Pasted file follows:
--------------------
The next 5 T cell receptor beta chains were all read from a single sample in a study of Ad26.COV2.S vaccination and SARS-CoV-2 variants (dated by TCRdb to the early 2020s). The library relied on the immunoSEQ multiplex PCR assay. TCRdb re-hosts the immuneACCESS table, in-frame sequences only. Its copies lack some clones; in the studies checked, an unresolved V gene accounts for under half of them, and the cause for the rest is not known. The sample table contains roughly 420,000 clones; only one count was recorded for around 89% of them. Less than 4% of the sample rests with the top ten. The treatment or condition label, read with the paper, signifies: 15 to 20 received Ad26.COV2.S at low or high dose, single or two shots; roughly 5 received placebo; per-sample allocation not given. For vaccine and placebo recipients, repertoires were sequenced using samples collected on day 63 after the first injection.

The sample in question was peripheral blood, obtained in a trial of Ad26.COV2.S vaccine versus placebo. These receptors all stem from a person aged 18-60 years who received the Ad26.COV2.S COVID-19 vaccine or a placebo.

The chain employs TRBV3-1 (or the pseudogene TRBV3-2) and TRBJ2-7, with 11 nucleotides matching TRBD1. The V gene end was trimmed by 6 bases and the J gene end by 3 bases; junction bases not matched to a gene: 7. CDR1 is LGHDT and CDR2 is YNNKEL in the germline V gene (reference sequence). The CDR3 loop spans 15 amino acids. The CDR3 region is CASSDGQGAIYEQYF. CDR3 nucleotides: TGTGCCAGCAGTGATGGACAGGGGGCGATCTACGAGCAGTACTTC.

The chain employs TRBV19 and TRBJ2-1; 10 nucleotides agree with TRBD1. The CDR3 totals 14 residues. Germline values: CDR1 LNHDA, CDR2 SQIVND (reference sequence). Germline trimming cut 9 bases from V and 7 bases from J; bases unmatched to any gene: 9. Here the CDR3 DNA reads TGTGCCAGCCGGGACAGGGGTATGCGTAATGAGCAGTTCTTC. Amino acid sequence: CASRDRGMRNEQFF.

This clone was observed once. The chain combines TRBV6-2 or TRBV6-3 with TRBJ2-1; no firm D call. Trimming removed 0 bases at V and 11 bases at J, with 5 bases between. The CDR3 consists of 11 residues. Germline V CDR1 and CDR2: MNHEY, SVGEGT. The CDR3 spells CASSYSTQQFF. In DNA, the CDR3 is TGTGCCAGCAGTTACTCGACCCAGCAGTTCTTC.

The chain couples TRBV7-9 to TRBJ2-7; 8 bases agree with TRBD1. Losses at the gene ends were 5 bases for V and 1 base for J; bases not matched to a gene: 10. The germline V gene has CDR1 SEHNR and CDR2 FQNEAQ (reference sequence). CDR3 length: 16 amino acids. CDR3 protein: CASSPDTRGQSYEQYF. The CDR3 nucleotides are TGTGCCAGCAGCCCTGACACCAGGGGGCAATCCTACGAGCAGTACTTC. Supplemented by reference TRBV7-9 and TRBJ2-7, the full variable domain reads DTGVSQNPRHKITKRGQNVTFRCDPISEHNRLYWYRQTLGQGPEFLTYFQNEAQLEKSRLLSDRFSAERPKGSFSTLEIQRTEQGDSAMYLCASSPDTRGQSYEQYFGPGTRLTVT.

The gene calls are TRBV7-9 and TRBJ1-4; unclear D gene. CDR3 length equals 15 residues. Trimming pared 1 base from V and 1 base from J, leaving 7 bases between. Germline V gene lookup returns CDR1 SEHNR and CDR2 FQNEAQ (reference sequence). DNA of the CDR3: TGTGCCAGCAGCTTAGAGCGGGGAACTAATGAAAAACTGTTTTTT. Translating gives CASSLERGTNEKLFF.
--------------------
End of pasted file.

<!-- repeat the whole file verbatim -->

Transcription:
The next 5 T cell receptor beta chains were all read from a single sample in a study of Ad26.COV2.S vaccination and SARS-CoV-2 variants (dated by TCRdb to the early 2020s). The library relied on the immunoSEQ multiplex PCR assay. TCRdb re-hosts the immuneACCESS table, in-frame sequences only. Its copies lack some clones; in the studies checked, an unresolved V gene accounts for under half of them, and the cause for the rest is not known. The sample table contains roughly 420,000 clones; only one count was recorded for around 89% of them. Less than 4% of the sample rests with the top ten. The treatment or condition label, read with the paper, signifies: 15 to 20 received Ad26.COV2.S at low or high dose, single or two shots; roughly 5 received placebo; per-sample allocation not given. For vaccine and placebo recipients, repertoires were sequenced using samples collected on day 63 after the first injection.

The sample in question was peripheral blood, obtained in a trial of Ad26.COV2.S vaccine versus placebo. These receptors all stem from a person aged 18-60 years who received the Ad26.COV2.S COVID-19 vaccine or a placebo.

The chain employs TRBV3-1 (or the pseudogene TRBV3-2) and TRBJ2-7, with 11 nucleotides matching TRBD1. The V gene end was trimmed by 6 bases and the J gene end by 3 bases; junction bases not matched to a gene: 7. CDR1 is LGHDT and CDR2 is YNNKEL in the germline V gene (reference sequence). The CDR3 loop spans 15 amino acids. The CDR3 region is CASSDGQGAIYEQYF. CDR3 nucleotides: TGTGCCAGCAGTGATGGACAGGGGGCGATCTACGAGCAGTACTTC.

The chain employs TRBV19 and TRBJ2-1; 10 nucleotides agree with TRBD1. The CDR3 totals 14 residues. Germline values: CDR1 LNHDA, CDR2 SQIVND (reference sequence). Germline trimming cut 9 bases from V and 7 bases from J; bases unmatched to any gene: 9. Here the CDR3 DNA reads TGTGCCAGCCGGGACAGGGGTATGCGTAATGAGCAGTTCTTC. Amino acid sequence: CASRDRGMRNEQFF.

This clone was observed once. The chain combines TRBV6-2 or TRBV6-3 with TRBJ2-1; no firm D call. Trimming removed 0 bases at V and 11 bases at J, with 5 bases between. The CDR3 consists of 11 residues. Germline V CDR1 and CDR2: MNHEY, SVGEGT. The CDR3 spells CASSYSTQQFF. In DNA, the CDR3 is TGTGCCAGCAGTTACTCGACCCAGCAGTTCTTC.

The chain couples TRBV7-9 to TRBJ2-7; 8 bases agree with TRBD1. Losses at the gene ends were 5 bases for V and 1 base for J; bases not matched to a gene: 10. The germline V gene has CDR1 SEHNR and CDR2 FQNEAQ (reference sequence). CDR3 length: 16 amino acids. CDR3 protein: CASSPDTRGQSYEQYF. The CDR3 nucleotides are TGTGCCAGCAGCCCTGACACCAGGGGGCAATCCTACGAGCAGTACTTC. Supplemented by reference TRBV7-9 and TRBJ2-7, the full variable domain reads DTGVSQNPRHKITKRGQNVTFRCDPISEHNRLYWYRQTLGQGPEFLTYFQNEAQLEKSRLLSDRFSAERPKGSFSTLEIQRTEQGDSAMYLCASSPDTRGQSYEQYFGPGTRLTVT.

The gene calls are TRBV7-9 and TRBJ1-4; unclear D gene. CDR3 length equals 15 residues. Trimming pared 1 base from V and 1 base from J, leaving 7 bases between. Germline V gene lookup returns CDR1 SEHNR and CDR2 FQNEAQ (reference sequence). DNA of the CDR3: TGTGCCAGCAGCTTAGAGCGGGGAACTAATGAAAAACTGTTTTTT. Translating gives CASSLERGTNEKLFF.